Democrats change strategy on voting bill as Biden pushes for action

Majority Leader Chuck Schumer described the plan in a note obtained by The Associated Press on Wednesday, on the eve of President Joe Biden’s visit to meet privately with Senate Democrats on the way forward. That still leaves Democrats with the need for a way to force a vote on legislation, now blocked by a Republican filibuster.

“We will finally have the opportunity to debate the voting rights legislation – something Republicans have so far denied,” Schumer wrote in the note to fellow Democrats, which described a workaround to avoid a Republican obstruction which blocked for months the formal debate on the legislation on the parquet floor of the Senate. “Senators can finally make the American people understand where they stand to protect our democracy and preserve the right of every eligible American to vote. “

By hosting a debate, Schumer will achieve the Democrats’ goal of shining the spotlight that prompts senators to say where they stand. The debate on the ground could stretch for days and carry echoes of civil rights battles a generation ago that led to some of the most notorious obstructions in Senate history.

“I wouldn’t want anyone to believe it’s easy,” Schumer told reporters on Wednesday. He called the surge a “tough fight.”

Democrats have pledged to counter a wave of new state laws, inspired by Donald Trump’s false claims of a stolen election, which made it harder to vote. But after a first wave of activity, Democrats’ efforts have stalled in the tightly divided Senate, where they lack the 60 votes to overcome a Republican obstruction, which has led to their calls for a rule change.

Recently they have tried to breathe new life into the effort. Biden gave a fiery speech in Atlanta on Tuesday, where he told senators they would each be “judged by history” if they didn’t act. He is due to meet Democratic Senators on Capitol Hill Thursday in an effort to move the effort forward.

Republican Senate Leader Mitch McConnell scathingly refuted Biden’s speech on Wednesday, opposing his comparison of opponents of election law to racist historical figures, including George Wallace, the segregationist governor of Alabama who ran for president, and Jefferson Davis, who was President of Confederation.

“You can’t invent a better publicity for legislative filibustering than what we just saw: a president abandoning rational persuasion for sheer demagoguery,” McConnell, R-Ky., Said from the Senate. “A president shouting that 52 senators and millions of Americans are racist unless he gets what he wants proves exactly why the drafters built the Senate to test his power.” “

Asked Wednesday about a response to McConnell’s comments, Biden turned around, removed his black mask and said, “I love Mitch McConnell. He’s a pal.” The response came during Biden’s trip to Capitol Hill to pay tribute to former Senate Majority Leader Harry Reid, who died last week and lay in the rotunda.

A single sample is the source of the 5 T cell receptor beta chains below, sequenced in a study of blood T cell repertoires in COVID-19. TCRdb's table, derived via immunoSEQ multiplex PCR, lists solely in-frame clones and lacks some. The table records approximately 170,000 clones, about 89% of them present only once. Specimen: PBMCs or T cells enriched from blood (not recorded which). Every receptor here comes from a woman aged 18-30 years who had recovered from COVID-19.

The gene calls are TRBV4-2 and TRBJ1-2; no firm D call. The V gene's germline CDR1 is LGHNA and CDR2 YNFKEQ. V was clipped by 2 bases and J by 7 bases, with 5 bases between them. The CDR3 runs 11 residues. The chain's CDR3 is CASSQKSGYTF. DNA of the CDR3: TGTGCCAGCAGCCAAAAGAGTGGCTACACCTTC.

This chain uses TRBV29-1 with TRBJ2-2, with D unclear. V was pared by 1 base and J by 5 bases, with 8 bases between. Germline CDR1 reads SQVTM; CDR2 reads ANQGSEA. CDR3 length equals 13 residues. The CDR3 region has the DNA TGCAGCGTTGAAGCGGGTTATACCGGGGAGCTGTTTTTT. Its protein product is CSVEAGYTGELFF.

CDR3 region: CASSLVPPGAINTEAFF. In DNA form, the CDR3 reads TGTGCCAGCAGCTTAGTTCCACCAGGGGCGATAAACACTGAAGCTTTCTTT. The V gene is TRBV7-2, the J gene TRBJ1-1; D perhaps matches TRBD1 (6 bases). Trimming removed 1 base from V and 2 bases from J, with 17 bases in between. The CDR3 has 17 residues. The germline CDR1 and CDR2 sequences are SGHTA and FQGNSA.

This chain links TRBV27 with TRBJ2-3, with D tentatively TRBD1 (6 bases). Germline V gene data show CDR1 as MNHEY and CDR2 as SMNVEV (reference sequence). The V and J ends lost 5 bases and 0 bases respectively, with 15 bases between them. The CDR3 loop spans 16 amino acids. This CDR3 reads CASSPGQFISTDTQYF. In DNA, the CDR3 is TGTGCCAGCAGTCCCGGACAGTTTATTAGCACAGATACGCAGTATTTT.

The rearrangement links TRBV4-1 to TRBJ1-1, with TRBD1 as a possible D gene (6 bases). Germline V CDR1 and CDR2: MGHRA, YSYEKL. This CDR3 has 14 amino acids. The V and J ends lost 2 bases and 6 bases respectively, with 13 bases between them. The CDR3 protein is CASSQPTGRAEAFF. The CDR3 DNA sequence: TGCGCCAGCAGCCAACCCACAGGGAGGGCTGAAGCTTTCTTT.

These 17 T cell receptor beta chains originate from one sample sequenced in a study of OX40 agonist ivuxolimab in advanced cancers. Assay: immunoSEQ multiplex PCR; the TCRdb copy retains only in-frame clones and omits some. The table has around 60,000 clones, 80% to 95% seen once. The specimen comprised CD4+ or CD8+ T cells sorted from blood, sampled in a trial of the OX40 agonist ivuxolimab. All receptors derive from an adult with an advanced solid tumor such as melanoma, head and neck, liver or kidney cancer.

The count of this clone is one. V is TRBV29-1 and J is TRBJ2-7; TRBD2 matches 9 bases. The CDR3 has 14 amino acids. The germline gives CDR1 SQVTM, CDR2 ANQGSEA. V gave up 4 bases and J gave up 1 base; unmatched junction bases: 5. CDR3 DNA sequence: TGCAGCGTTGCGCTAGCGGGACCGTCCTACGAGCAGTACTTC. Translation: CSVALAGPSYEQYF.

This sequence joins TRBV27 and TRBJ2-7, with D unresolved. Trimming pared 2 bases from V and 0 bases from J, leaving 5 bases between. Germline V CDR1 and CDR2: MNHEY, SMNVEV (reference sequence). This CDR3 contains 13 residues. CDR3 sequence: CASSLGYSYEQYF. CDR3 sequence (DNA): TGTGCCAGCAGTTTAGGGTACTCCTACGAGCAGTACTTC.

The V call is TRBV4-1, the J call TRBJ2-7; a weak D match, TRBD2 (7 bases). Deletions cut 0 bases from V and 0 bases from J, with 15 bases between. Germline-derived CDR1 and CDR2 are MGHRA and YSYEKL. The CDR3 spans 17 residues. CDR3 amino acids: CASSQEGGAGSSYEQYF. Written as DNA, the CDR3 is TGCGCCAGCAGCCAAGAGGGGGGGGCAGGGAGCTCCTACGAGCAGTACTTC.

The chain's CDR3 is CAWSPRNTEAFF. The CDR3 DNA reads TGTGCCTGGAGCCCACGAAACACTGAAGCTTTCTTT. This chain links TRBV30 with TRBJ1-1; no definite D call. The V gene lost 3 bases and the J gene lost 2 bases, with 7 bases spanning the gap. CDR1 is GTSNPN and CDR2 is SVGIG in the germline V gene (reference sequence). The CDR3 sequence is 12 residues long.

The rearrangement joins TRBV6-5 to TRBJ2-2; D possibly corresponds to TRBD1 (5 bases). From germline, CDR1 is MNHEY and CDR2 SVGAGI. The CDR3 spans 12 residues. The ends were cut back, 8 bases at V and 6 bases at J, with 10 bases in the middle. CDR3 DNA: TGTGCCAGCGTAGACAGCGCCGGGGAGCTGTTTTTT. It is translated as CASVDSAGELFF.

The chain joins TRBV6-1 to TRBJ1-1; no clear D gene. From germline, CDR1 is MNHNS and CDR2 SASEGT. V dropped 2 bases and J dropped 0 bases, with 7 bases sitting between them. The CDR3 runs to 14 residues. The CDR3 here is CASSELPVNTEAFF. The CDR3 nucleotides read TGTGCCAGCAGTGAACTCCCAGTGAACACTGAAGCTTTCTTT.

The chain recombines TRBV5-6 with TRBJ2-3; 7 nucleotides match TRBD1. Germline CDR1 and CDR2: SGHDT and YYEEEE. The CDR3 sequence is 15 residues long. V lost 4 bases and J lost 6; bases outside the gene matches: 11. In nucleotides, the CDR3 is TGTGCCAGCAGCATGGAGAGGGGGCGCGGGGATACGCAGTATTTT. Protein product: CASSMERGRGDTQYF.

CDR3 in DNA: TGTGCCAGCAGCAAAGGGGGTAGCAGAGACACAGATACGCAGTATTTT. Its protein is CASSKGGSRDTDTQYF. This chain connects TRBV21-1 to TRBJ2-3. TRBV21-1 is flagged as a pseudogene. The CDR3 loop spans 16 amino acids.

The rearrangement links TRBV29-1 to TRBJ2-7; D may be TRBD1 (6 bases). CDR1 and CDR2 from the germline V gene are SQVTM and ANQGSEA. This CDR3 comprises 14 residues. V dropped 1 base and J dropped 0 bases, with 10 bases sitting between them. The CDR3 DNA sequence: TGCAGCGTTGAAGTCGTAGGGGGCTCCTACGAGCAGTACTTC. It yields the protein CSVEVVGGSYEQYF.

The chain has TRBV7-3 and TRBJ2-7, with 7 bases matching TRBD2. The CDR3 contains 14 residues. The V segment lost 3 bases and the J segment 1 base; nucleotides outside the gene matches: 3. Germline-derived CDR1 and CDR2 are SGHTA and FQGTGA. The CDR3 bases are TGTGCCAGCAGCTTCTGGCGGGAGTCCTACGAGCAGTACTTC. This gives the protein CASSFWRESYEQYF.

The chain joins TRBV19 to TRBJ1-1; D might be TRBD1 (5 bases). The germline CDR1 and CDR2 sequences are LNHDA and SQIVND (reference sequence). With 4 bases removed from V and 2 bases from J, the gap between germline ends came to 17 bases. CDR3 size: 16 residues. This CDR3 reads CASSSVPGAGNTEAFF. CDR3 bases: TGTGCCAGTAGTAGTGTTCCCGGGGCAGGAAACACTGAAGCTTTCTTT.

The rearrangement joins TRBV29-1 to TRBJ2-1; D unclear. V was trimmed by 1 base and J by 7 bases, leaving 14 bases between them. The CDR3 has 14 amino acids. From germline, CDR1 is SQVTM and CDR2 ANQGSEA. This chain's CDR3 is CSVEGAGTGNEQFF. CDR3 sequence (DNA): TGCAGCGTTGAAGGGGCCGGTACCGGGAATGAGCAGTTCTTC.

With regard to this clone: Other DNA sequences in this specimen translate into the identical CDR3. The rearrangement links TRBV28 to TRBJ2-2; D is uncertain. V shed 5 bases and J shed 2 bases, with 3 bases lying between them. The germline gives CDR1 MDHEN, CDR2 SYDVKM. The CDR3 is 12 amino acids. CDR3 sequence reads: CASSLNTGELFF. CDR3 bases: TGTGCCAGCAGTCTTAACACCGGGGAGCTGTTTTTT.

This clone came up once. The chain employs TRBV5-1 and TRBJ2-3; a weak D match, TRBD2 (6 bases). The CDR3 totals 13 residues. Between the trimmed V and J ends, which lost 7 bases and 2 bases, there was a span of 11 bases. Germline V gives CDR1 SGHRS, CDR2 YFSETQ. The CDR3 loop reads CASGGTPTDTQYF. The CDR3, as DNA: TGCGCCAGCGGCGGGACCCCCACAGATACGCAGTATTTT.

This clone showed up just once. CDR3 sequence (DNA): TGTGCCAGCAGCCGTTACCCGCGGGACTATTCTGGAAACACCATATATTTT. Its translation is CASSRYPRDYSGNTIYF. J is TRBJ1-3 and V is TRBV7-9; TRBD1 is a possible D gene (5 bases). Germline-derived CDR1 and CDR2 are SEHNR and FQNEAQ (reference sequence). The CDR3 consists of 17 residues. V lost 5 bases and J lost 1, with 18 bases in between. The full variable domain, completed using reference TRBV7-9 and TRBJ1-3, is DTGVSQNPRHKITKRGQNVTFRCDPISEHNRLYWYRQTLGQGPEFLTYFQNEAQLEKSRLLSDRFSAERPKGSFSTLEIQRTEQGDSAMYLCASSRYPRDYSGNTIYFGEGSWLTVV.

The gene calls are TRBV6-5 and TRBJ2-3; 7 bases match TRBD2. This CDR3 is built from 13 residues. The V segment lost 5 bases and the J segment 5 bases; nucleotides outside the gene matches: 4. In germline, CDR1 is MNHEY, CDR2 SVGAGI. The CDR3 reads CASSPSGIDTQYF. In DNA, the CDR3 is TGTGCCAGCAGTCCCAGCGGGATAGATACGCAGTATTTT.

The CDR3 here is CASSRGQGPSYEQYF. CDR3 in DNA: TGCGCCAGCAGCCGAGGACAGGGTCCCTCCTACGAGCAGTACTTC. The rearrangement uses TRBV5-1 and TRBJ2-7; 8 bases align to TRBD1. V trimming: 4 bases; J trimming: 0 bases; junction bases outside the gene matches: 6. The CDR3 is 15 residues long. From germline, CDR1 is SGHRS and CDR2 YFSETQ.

Republicans are almost unanimous in opposing the election legislation, seeing it as too much federal in scope that would infringe on states’ ability to conduct their own elections. And they stressed that Democrats oppose the filibuster changes Trump sought when he was president.

For Democrats and Biden, legislation is a political imperative. Failure to pass it would break a major election promise made to black voters, who have helped Democrats control the White House and Congress, and come just before the midterm elections when slim Democratic majorities are on the line. also the second major setback on Biden’s agenda in a month, after Manchin halted work on the president’s $ 2 trillion social and environmental initiatives package shortly before Christmas.

The current package of voting and ethics laws would usher in the biggest overhaul of the U.S. election in a generation, removing obstacles to voting enacted in the name of electoral security, reducing the influence of big money in politics and limiting the partisan influence on the draw of congressional districts. The package would create national electoral standards that would trump GOP state-level laws. It would also restore the ability of the Department of Justice to enforce electoral laws in states with a history of discrimination.

Many civil rights activists believe Biden’s pressure on voting rights is too late to aggressively tackle GOP-backed changes in state election laws, which they see as a more subtle form of restrictions on voting rights. voting like the literacy tests and voting taxes once used to deny black voters the right to vote. Some boycotted Biden’s Atlanta speech on Tuesday.

The New Georgia Project, a group founded by Georgia Democratic candidate for governor Stacey Abrams, was among those who called on Biden to skip the speech.

“We’ve heard this kind of rhetoric before,” the group said in a statement. “A goal without a plan is just a wish.”

Schumer had set the Martin Luther King Jr. public holiday of Jan. 17 as the deadline to either pass election legislation or consider revising the filibuster rules. It’s unclear whether the planned vote on rule changes will still take place.

Manchin, who played a major role in drafting Democrats’ election legislation, threw cold water on hopes on Tuesday, saying any changes should be made with substantial buy-in from Republicans – even if there isn’t has no Republican senators willing to sign.

It baffled South Carolina Representative Jim Clyburn, the No. 3 House Democrat and a senior member of the Congressional Black Caucus.

Clyburn questioned the wisdom of reflexively seeking bipartisanship, noting that the franchise was granted to newly freed slaves in a party line vote.

“He appears to be supporting an obstruction of his own bill,” Clyburn said of Manchin. “This, for us, is very disconcerting.”


PA Congresswoman Lisa Mascaro contributed.


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